1. Introduction Time Design for Building Trust

Multi-agent systems are most often designed for a purpose, to perform one or more tasks, to achieve one or more goals for human users. Current research on multi-agent system design focuses primarily on MAS functionality, structure and (emergent) behaviour. Very little research focuses on interaction between human beings and multi-agent systems. The current design paradigms within collaborative systems design presuppose delegation of tasks or mandation of systems to perform tasks.

Very little research has focussed on interaction between communities of systems, systems for which participation may be a better concept to understand human/machine interaction [1]. However, to be able to conceptualize the notion of ‘communities of systems and people’ and participation, an understanding of the implications is required. Participation in a community requires social interaction. Participants need to be capable of recognizing spatio-temporal trajectories of other members of the community-of-practice they share [2]. Participation in a community also presupposes the potential to negotiate and to accept responsibility and liability. Such potential is time sensitive both for users and owners of agents. Fundamental values for MAS design like autonomy, transparency, identifiability and traceability are time sensitive as well [3].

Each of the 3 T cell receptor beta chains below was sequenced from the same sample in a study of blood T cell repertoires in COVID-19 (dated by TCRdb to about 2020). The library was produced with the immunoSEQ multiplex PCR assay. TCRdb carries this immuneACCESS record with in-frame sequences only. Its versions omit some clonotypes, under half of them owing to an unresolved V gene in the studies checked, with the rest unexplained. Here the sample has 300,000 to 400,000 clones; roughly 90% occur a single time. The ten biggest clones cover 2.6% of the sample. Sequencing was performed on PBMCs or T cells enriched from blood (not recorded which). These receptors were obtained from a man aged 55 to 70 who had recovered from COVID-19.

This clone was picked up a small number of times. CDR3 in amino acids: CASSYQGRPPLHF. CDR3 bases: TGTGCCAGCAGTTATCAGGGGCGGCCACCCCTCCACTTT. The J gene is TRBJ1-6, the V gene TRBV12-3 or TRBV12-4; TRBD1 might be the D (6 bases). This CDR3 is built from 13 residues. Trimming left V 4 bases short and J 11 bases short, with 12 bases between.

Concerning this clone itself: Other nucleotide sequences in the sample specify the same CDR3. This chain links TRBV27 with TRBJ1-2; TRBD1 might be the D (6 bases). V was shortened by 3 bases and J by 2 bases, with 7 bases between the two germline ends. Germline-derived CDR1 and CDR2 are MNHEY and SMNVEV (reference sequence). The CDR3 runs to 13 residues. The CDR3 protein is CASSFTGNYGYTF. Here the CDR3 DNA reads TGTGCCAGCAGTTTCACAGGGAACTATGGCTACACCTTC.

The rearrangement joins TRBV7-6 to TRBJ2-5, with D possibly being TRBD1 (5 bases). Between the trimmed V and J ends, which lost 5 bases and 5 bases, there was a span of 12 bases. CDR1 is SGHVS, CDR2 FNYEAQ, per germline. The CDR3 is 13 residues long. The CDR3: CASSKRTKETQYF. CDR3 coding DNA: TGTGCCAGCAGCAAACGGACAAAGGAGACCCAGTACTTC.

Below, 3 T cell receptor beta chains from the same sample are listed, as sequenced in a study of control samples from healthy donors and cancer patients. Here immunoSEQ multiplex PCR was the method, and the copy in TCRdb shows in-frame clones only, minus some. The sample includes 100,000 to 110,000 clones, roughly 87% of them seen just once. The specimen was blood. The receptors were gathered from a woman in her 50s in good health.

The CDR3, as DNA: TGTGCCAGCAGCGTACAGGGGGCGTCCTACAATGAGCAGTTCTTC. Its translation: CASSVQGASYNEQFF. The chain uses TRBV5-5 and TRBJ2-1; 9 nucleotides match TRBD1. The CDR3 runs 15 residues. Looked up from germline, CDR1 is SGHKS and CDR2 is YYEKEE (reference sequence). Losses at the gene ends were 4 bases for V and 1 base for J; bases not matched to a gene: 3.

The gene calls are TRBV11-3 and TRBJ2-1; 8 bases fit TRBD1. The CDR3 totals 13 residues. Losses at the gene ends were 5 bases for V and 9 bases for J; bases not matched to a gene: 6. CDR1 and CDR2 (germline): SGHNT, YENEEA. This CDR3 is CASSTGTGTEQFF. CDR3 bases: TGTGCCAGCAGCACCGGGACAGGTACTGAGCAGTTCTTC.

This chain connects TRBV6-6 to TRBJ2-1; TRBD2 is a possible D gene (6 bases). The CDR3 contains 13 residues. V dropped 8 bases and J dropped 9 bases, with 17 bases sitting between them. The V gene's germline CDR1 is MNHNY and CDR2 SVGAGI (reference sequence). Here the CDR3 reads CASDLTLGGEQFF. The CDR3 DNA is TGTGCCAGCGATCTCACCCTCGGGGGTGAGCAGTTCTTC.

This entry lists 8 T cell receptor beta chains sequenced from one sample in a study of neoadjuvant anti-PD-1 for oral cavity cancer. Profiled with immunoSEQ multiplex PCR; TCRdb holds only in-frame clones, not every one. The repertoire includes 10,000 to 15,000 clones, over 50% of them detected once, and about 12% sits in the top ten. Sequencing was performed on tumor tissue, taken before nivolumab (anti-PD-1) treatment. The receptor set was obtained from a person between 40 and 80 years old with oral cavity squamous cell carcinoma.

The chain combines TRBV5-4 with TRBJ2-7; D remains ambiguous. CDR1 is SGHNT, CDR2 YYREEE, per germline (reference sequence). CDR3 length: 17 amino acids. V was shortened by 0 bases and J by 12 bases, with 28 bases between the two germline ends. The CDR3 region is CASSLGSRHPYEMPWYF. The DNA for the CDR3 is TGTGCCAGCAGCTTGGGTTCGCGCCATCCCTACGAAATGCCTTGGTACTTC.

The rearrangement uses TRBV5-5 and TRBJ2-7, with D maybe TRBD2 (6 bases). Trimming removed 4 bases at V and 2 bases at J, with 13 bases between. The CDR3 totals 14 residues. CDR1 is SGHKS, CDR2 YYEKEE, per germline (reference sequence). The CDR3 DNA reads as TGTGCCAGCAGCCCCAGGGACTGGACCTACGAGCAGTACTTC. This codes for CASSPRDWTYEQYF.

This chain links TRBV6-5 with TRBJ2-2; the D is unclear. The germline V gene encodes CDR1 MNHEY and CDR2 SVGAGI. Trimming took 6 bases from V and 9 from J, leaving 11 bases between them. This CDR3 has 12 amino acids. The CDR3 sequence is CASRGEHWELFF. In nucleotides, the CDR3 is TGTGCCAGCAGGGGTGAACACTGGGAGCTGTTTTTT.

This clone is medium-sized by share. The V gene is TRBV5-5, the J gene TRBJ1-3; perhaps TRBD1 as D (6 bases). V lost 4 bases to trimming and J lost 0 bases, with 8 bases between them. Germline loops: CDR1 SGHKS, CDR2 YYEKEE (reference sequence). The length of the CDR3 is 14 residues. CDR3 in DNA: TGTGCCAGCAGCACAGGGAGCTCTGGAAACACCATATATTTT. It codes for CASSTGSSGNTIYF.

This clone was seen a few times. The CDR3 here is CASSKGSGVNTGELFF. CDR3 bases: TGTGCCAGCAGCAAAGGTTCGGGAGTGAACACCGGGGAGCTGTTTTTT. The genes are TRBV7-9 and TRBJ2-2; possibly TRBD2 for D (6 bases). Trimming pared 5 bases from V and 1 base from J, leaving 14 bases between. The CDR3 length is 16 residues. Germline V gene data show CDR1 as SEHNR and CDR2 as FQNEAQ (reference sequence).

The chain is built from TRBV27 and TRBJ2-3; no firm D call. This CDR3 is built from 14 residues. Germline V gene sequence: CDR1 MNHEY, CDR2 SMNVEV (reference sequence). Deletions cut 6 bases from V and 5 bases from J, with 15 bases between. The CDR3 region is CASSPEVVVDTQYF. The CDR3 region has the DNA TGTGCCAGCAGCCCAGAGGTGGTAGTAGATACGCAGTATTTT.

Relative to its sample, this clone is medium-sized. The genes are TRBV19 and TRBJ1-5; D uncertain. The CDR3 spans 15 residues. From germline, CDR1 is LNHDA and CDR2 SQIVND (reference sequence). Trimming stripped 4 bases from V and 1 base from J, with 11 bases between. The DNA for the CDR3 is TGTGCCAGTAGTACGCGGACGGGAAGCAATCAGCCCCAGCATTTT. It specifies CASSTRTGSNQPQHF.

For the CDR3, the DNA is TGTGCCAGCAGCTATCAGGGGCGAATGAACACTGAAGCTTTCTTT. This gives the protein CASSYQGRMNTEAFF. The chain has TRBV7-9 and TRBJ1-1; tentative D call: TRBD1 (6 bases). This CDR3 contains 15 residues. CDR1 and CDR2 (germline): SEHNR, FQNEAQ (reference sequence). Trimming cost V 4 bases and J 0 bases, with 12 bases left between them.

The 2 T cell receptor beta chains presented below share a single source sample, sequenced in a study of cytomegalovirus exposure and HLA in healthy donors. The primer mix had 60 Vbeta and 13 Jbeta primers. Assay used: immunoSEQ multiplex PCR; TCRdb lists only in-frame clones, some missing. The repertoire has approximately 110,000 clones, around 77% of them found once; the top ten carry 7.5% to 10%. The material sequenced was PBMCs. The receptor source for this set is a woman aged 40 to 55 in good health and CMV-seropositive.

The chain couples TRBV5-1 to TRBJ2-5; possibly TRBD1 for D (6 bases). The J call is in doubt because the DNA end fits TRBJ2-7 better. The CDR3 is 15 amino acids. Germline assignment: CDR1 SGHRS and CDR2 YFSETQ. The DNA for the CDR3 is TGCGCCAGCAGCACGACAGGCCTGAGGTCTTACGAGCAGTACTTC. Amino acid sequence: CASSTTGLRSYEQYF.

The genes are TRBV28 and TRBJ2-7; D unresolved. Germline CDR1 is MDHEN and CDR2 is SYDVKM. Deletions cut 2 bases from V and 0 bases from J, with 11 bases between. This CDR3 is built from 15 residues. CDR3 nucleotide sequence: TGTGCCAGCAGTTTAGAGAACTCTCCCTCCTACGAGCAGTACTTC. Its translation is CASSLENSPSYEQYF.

Witnessed presence is the topic of exploratory research in 2008/2009 on which this paper is based: exploratory research in which 24 experts (professionals in ICT and design, artists and system engineers) worldwide have been interviewed. These experts reflect on the notion of witnessed presence and trust in relation to daily professional practice. All of these experts share a concern to create trustworthy structures of communication coming from computer science, design, business, art, architecture, theatre, journalism and social science. The YUTPA framework [4] in which the relation between presence and trust is defined by four dimensions: time, place, action and relation provided the frame of reference.
In section 2 the theoretical foundation of these concepts is discussed and in section 3 results of this exploratory study are presented and the conclusion will be drawn that time design is crucial for trustworthy collaboration. Given these results, section 4 discusses implications of time design for agents and autonomous distributed systems.

CN , Frances Brazier